Whistler graffiti artist Kris Kupskay has put his talent to the test on a new CBC arts face-off program that pits three artists from different genres against each other.Kupskay competed against a nail artist and a body painter in the episode, which ran on Friday, Oct. 23.
The three had to make their own mosaics out of smashed plates and glassware, and followed that by creating a painting in dark.
"I liked the painting challenge the least because I couldn't see. I got excited when they said we'd do a portrait, but then they said we'd be picking someone out of the audience and using chalk in the dark, and I thought 'Oh, crap. That sucks.'"
In the end, Kupskay took first place in the episode.
"I didn't want to lose," he said.
In all, 15 artists from around Canada competed in five episodes.
"There was barely any overlap at all in terms of the art everyone did," Kupskay says.
"I've been working a lot as an artist on my process, where I start and finish a piece. I can take that into any challenge and be somewhat successful."
The show is available online. It can be seen at www.cbc.ca/player/shows/ID/2677574373/.
Meanwhile, Kupskay is also branching out into fashion. His signature symbol, the pineapple, has been printed on men's boxers by North Vancouver underwear company MyPakage.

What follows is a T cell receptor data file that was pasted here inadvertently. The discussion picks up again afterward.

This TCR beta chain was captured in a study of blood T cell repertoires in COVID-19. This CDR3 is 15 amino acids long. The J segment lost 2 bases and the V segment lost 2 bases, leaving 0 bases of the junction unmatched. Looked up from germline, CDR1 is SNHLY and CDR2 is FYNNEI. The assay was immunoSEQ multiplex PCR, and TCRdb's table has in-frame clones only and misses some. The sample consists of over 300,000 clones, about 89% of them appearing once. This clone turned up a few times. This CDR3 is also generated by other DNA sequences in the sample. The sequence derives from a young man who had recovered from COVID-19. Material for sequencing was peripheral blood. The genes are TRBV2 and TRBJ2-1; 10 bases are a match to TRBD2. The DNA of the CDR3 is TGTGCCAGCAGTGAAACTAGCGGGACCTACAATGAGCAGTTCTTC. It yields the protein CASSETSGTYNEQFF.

The new underwear hits the market in January.
For more information visit www.mypakage.com.
Audain Art Museum masterworks book out Nov. 2
The Audain Art Museum's guide to the works that will go on display when it opens in early 2016 will be published on Nov. 2.
Masterworks from the Audain Art Museum is written by Ian M. Thom, the senior curator at the Vancouver Art Gallery. It shows around half of the 200 works that will make up the permanent collection of the gallery.
It provides a tantalizing look at the paintings, indigenous art, conceptual art, sculptures and other objects donated by collector Michael Audain. The works displayed in the book include five paintings by Emily Carr, a sculpture by Haida artist Bill Reid, and works by Jack Shadbolt, Jeff Wall, Toni Onley, as well as Lawren Harris and Fred Varley of the Group of Seven.
The earliest piece is a carved Haida mask of a woman, circa 1800.
The book has historical and artistic details presented by Thom, along with colour photos of the artworks.
The book retails for $45. It can be ordered from Armchair Books in the village or at www.amazon.ca.
Village 8 Cinema under new ownership
Whistler's movie theatre, Village 8, has quietly been purchased by independent theatre chain Imagine Cinema.
"They closed on Thursday, we opened on Friday," said new owner Gina Facca.
Its name will change slightly, to Imagine Cinema's Village 8.
Imagine Cinema owns six movie theatres in Ontario; this is their first foray outside that market.
Facca says renovations and cleaning will be carried out in the coming months — the box office has already been removed.
She added that tickets for Star Wars: The Force Awakens will be on sale shortly, and they intend to bring in a bargain coupon on Facebook and other deals for locals.
Facca added that prices would be streamlined, with Tuesday movie tickets costing $7.
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